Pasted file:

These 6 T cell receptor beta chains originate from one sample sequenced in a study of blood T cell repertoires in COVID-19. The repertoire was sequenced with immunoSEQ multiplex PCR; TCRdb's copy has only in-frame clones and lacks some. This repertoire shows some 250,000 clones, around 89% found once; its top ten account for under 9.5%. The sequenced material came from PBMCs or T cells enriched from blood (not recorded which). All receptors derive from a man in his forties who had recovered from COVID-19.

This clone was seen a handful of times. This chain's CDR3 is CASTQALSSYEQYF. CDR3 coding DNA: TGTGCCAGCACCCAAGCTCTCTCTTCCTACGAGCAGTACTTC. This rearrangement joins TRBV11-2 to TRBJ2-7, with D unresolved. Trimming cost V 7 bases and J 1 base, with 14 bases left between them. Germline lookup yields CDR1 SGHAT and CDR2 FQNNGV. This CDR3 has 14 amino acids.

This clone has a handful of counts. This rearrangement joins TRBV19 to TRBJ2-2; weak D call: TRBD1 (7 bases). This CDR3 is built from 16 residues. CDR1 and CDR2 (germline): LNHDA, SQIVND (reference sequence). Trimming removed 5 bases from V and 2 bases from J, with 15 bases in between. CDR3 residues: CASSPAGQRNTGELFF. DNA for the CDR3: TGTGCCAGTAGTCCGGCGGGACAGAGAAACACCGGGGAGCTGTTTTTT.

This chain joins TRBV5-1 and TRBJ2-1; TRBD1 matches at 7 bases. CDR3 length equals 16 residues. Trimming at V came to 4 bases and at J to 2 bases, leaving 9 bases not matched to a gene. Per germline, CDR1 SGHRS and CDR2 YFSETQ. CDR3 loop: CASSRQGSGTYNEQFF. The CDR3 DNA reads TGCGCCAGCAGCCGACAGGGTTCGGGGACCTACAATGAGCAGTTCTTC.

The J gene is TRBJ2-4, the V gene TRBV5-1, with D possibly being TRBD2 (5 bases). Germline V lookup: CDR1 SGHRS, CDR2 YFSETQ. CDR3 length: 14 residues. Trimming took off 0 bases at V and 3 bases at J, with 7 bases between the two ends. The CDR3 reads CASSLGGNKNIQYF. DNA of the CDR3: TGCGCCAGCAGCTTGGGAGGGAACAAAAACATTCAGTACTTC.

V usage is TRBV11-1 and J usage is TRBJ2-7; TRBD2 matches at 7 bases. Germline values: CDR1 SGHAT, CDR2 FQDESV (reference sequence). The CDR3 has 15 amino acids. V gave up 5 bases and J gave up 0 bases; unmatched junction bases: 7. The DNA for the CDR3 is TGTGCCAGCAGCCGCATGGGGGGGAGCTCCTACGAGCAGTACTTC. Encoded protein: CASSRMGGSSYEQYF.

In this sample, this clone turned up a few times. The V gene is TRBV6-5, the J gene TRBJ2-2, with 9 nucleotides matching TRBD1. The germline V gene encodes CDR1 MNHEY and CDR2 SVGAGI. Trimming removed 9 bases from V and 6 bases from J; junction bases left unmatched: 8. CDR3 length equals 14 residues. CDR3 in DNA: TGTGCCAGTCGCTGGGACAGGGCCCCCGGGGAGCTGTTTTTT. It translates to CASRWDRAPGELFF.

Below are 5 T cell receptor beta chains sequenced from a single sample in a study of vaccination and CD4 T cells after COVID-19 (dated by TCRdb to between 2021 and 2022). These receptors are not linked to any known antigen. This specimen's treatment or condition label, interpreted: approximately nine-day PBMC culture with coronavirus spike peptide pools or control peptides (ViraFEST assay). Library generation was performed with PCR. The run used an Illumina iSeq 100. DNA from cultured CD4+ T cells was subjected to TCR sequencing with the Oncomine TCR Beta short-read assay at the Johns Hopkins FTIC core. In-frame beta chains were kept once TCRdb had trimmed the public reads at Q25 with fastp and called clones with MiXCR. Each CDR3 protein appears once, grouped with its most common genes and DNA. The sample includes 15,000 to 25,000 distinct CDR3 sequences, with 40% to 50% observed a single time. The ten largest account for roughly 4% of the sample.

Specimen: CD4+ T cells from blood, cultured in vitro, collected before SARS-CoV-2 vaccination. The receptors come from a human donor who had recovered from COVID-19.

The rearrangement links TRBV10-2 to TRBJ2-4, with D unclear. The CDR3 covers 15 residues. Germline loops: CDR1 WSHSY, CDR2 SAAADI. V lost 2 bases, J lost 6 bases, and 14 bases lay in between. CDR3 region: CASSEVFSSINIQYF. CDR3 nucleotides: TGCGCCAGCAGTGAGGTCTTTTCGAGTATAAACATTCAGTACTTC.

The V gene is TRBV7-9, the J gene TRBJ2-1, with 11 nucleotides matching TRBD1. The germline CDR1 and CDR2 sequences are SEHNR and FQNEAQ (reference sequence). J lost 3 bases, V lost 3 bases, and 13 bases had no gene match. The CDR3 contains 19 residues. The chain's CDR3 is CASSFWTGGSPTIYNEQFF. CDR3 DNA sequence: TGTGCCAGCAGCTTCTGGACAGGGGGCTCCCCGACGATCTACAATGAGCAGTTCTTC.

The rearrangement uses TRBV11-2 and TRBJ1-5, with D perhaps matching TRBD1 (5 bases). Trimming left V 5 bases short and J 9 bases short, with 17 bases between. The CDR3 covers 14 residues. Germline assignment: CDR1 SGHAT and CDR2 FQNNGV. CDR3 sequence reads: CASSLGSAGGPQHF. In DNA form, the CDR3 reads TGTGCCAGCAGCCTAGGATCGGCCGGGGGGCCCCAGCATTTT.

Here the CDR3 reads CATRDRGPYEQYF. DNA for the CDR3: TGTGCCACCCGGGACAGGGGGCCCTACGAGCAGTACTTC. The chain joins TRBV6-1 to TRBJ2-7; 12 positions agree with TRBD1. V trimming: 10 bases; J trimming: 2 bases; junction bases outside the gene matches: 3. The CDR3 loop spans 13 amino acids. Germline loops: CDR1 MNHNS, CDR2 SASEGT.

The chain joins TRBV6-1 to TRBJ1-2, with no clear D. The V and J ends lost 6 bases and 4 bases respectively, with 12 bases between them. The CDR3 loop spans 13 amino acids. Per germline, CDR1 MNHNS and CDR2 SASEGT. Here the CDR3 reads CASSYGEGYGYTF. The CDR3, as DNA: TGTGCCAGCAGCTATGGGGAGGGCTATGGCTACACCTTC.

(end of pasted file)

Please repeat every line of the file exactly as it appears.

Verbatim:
These 6 T cell receptor beta chains originate from one sample sequenced in a study of blood T cell repertoires in COVID-19. The repertoire was sequenced with immunoSEQ multiplex PCR; TCRdb's copy has only in-frame clones and lacks some. This repertoire shows some 250,000 clones, around 89% found once; its top ten account for under 9.5%. The sequenced material came from PBMCs or T cells enriched from blood (not recorded which). All receptors derive from a man in his forties who had recovered from COVID-19.

This clone was seen a handful of times. This chain's CDR3 is CASTQALSSYEQYF. CDR3 coding DNA: TGTGCCAGCACCCAAGCTCTCTCTTCCTACGAGCAGTACTTC. This rearrangement joins TRBV11-2 to TRBJ2-7, with D unresolved. Trimming cost V 7 bases and J 1 base, with 14 bases left between them. Germline lookup yields CDR1 SGHAT and CDR2 FQNNGV. This CDR3 has 14 amino acids.

This clone has a handful of counts. This rearrangement joins TRBV19 to TRBJ2-2; weak D call: TRBD1 (7 bases). This CDR3 is built from 16 residues. CDR1 and CDR2 (germline): LNHDA, SQIVND (reference sequence). Trimming removed 5 bases from V and 2 bases from J, with 15 bases in between. CDR3 residues: CASSPAGQRNTGELFF. DNA for the CDR3: TGTGCCAGTAGTCCGGCGGGACAGAGAAACACCGGGGAGCTGTTTTTT.

This chain joins TRBV5-1 and TRBJ2-1; TRBD1 matches at 7 bases. CDR3 length equals 16 residues. Trimming at V came to 4 bases and at J to 2 bases, leaving 9 bases not matched to a gene. Per germline, CDR1 SGHRS and CDR2 YFSETQ. CDR3 loop: CASSRQGSGTYNEQFF. The CDR3 DNA reads TGCGCCAGCAGCCGACAGGGTTCGGGGACCTACAATGAGCAGTTCTTC.

The J gene is TRBJ2-4, the V gene TRBV5-1, with D possibly being TRBD2 (5 bases). Germline V lookup: CDR1 SGHRS, CDR2 YFSETQ. CDR3 length: 14 residues. Trimming took off 0 bases at V and 3 bases at J, with 7 bases between the two ends. The CDR3 reads CASSLGGNKNIQYF. DNA of the CDR3: TGCGCCAGCAGCTTGGGAGGGAACAAAAACATTCAGTACTTC.

V usage is TRBV11-1 and J usage is TRBJ2-7; TRBD2 matches at 7 bases. Germline values: CDR1 SGHAT, CDR2 FQDESV (reference sequence). The CDR3 has 15 amino acids. V gave up 5 bases and J gave up 0 bases; unmatched junction bases: 7. The DNA for the CDR3 is TGTGCCAGCAGCCGCATGGGGGGGAGCTCCTACGAGCAGTACTTC. Encoded protein: CASSRMGGSSYEQYF.

In this sample, this clone turned up a few times. The V gene is TRBV6-5, the J gene TRBJ2-2, with 9 nucleotides matching TRBD1. The germline V gene encodes CDR1 MNHEY and CDR2 SVGAGI. Trimming removed 9 bases from V and 6 bases from J; junction bases left unmatched: 8. CDR3 length equals 14 residues. CDR3 in DNA: TGTGCCAGTCGCTGGGACAGGGCCCCCGGGGAGCTGTTTTTT. It translates to CASRWDRAPGELFF.

Below are 5 T cell receptor beta chains sequenced from a single sample in a study of vaccination and CD4 T cells after COVID-19 (dated by TCRdb to between 2021 and 2022). These receptors are not linked to any known antigen. This specimen's treatment or condition label, interpreted: approximately nine-day PBMC culture with coronavirus spike peptide pools or control peptides (ViraFEST assay). Library generation was performed with PCR. The run used an Illumina iSeq 100. DNA from cultured CD4+ T cells was subjected to TCR sequencing with the Oncomine TCR Beta short-read assay at the Johns Hopkins FTIC core. In-frame beta chains were kept once TCRdb had trimmed the public reads at Q25 with fastp and called clones with MiXCR. Each CDR3 protein appears once, grouped with its most common genes and DNA. The sample includes 15,000 to 25,000 distinct CDR3 sequences, with 40% to 50% observed a single time. The ten largest account for roughly 4% of the sample.

Specimen: CD4+ T cells from blood, cultured in vitro, collected before SARS-CoV-2 vaccination. The receptors come from a human donor who had recovered from COVID-19.

The rearrangement links TRBV10-2 to TRBJ2-4, with D unclear. The CDR3 covers 15 residues. Germline loops: CDR1 WSHSY, CDR2 SAAADI. V lost 2 bases, J lost 6 bases, and 14 bases lay in between. CDR3 region: CASSEVFSSINIQYF. CDR3 nucleotides: TGCGCCAGCAGTGAGGTCTTTTCGAGTATAAACATTCAGTACTTC.

The V gene is TRBV7-9, the J gene TRBJ2-1, with 11 nucleotides matching TRBD1. The germline CDR1 and CDR2 sequences are SEHNR and FQNEAQ (reference sequence). J lost 3 bases, V lost 3 bases, and 13 bases had no gene match. The CDR3 contains 19 residues. The chain's CDR3 is CASSFWTGGSPTIYNEQFF. CDR3 DNA sequence: TGTGCCAGCAGCTTCTGGACAGGGGGCTCCCCGACGATCTACAATGAGCAGTTCTTC.

The rearrangement uses TRBV11-2 and TRBJ1-5, with D perhaps matching TRBD1 (5 bases). Trimming left V 5 bases short and J 9 bases short, with 17 bases between. The CDR3 covers 14 residues. Germline assignment: CDR1 SGHAT and CDR2 FQNNGV. CDR3 sequence reads: CASSLGSAGGPQHF. In DNA form, the CDR3 reads TGTGCCAGCAGCCTAGGATCGGCCGGGGGGCCCCAGCATTTT.

Here the CDR3 reads CATRDRGPYEQYF. DNA for the CDR3: TGTGCCACCCGGGACAGGGGGCCCTACGAGCAGTACTTC. The chain joins TRBV6-1 to TRBJ2-7; 12 positions agree with TRBD1. V trimming: 10 bases; J trimming: 2 bases; junction bases outside the gene matches: 3. The CDR3 loop spans 13 amino acids. Germline loops: CDR1 MNHNS, CDR2 SASEGT.

The chain joins TRBV6-1 to TRBJ1-2, with no clear D. The V and J ends lost 6 bases and 4 bases respectively, with 12 bases between them. The CDR3 loop spans 13 amino acids. Per germline, CDR1 MNHNS and CDR2 SASEGT. Here the CDR3 reads CASSYGEGYGYTF. The CDR3, as DNA: TGTGCCAGCAGCTATGGGGAGGGCTATGGCTACACCTTC.